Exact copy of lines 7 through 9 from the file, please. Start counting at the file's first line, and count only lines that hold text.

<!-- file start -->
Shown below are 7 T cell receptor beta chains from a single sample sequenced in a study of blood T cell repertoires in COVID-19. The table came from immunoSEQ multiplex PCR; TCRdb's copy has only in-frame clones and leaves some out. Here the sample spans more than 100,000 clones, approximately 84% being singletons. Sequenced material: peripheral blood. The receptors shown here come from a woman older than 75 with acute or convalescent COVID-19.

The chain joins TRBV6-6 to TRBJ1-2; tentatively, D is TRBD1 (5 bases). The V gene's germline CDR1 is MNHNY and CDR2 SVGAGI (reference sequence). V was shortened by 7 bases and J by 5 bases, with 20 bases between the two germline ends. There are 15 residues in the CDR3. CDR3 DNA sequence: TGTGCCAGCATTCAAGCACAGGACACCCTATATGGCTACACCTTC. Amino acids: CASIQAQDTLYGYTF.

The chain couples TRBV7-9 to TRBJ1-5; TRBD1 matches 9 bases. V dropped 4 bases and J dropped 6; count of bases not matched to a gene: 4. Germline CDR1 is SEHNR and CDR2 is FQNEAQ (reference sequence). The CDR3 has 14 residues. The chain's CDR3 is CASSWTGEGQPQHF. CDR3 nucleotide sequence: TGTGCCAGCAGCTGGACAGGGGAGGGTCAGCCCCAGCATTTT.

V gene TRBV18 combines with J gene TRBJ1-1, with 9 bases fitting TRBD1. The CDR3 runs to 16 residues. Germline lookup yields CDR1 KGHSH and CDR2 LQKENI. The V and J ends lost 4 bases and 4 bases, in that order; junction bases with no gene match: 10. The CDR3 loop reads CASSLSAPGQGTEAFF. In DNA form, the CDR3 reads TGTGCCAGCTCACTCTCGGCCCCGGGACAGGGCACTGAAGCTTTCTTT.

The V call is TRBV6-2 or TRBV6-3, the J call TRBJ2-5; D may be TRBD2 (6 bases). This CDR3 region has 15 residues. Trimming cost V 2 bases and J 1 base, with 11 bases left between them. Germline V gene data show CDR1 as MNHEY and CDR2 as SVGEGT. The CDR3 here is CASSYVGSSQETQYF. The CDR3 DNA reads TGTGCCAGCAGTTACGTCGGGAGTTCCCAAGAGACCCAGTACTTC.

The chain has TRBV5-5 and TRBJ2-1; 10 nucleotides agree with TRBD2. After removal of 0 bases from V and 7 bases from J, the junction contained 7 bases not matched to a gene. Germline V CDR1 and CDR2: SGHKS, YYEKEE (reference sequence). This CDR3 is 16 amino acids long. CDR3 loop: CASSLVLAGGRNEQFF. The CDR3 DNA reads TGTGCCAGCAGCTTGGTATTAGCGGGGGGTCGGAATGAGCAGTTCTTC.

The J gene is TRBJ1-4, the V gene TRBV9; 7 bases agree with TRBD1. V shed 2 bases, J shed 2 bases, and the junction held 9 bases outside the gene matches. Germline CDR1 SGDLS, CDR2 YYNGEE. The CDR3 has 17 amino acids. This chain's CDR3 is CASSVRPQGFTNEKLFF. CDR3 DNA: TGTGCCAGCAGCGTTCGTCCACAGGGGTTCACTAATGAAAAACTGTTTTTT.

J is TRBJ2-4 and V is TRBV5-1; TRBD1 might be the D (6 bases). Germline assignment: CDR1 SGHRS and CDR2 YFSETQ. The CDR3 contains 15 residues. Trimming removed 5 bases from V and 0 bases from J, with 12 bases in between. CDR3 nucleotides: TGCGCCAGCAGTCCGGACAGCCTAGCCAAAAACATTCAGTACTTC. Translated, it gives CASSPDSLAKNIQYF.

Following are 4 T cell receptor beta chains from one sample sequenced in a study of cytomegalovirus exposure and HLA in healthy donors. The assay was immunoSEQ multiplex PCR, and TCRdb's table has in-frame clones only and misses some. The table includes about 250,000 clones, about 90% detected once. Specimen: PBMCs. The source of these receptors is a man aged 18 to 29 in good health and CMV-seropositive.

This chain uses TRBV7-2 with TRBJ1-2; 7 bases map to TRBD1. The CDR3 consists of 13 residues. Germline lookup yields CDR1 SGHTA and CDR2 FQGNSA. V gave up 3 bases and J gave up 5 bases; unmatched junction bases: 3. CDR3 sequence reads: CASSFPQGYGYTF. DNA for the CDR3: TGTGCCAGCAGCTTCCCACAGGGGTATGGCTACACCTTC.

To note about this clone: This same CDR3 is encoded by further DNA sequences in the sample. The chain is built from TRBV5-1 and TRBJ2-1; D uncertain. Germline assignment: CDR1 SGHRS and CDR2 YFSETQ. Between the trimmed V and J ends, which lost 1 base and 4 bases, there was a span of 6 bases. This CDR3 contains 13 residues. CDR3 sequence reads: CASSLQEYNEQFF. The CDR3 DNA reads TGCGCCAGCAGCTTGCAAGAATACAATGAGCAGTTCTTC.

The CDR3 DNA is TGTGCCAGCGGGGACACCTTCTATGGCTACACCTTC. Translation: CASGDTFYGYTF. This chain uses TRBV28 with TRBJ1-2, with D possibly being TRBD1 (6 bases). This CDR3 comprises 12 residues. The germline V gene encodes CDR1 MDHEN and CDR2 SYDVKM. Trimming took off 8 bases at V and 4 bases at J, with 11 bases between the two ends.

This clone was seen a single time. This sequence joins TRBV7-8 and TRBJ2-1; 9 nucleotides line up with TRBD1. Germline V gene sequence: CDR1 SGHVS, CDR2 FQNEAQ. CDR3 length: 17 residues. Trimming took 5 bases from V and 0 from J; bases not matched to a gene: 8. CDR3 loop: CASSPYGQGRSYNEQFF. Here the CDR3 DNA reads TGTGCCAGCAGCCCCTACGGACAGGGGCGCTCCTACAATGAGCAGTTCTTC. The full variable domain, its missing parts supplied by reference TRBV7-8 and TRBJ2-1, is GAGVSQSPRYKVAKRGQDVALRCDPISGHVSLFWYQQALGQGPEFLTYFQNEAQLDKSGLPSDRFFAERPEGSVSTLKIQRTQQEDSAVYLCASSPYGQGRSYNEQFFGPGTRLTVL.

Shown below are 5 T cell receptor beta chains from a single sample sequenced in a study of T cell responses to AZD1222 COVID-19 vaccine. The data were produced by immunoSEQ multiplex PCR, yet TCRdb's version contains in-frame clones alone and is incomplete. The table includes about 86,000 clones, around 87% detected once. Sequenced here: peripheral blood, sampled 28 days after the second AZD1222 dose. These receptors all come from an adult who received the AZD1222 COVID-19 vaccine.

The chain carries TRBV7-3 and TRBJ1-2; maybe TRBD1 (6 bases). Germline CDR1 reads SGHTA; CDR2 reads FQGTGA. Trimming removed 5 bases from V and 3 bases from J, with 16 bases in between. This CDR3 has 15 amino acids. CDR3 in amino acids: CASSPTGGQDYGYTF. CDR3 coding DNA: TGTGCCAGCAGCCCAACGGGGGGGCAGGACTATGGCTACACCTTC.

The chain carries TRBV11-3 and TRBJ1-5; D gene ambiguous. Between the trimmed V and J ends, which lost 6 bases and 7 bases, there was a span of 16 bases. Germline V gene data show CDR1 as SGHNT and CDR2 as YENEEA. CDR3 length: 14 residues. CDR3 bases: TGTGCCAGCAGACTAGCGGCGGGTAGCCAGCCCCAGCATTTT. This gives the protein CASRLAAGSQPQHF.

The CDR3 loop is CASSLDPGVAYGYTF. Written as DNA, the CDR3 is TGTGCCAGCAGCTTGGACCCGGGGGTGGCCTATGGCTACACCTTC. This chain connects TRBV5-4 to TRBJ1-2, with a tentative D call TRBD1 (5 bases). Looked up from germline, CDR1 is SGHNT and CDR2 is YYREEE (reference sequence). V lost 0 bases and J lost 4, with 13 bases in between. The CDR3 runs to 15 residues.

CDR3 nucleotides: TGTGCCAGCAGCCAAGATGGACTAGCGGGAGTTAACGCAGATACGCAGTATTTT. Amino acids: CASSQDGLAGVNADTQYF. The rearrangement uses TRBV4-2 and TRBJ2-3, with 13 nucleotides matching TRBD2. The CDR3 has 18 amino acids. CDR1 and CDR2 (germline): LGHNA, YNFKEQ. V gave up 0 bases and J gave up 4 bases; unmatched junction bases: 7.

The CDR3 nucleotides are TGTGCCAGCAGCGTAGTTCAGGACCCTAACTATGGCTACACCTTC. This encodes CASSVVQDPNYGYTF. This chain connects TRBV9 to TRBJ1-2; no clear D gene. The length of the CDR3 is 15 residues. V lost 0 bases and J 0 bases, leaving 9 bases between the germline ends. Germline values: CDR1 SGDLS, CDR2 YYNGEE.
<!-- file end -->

The J gene is TRBJ1-4, the V gene TRBV9; 7 bases agree with TRBD1. V shed 2 bases, J shed 2 bases, and the junction held 9 bases outside the gene matches. Germline CDR1 SGDLS, CDR2 YYNGEE. The CDR3 has 17 amino acids. This chain's CDR3 is CASSVRPQGFTNEKLFF. CDR3 DNA: TGTGCCAGCAGCGTTCGTCCACAGGGGTTCACTAATGAAAAACTGTTTTTT.

J is TRBJ2-4 and V is TRBV5-1; TRBD1 might be the D (6 bases). Germline assignment: CDR1 SGHRS and CDR2 YFSETQ. The CDR3 contains 15 residues. Trimming removed 5 bases from V and 0 bases from J, with 12 bases in between. CDR3 nucleotides: TGCGCCAGCAGTCCGGACAGCCTAGCCAAAAACATTCAGTACTTC. Translated, it gives CASSPDSLAKNIQYF.

Following are 4 T cell receptor beta chains from one sample sequenced in a study of cytomegalovirus exposure and HLA in healthy donors. The assay was immunoSEQ multiplex PCR, and TCRdb's table has in-frame clones only and misses some. The table includes about 250,000 clones, about 90% detected once. Specimen: PBMCs. The source of these receptors is a man aged 18 to 29 in good health and CMV-seropositive.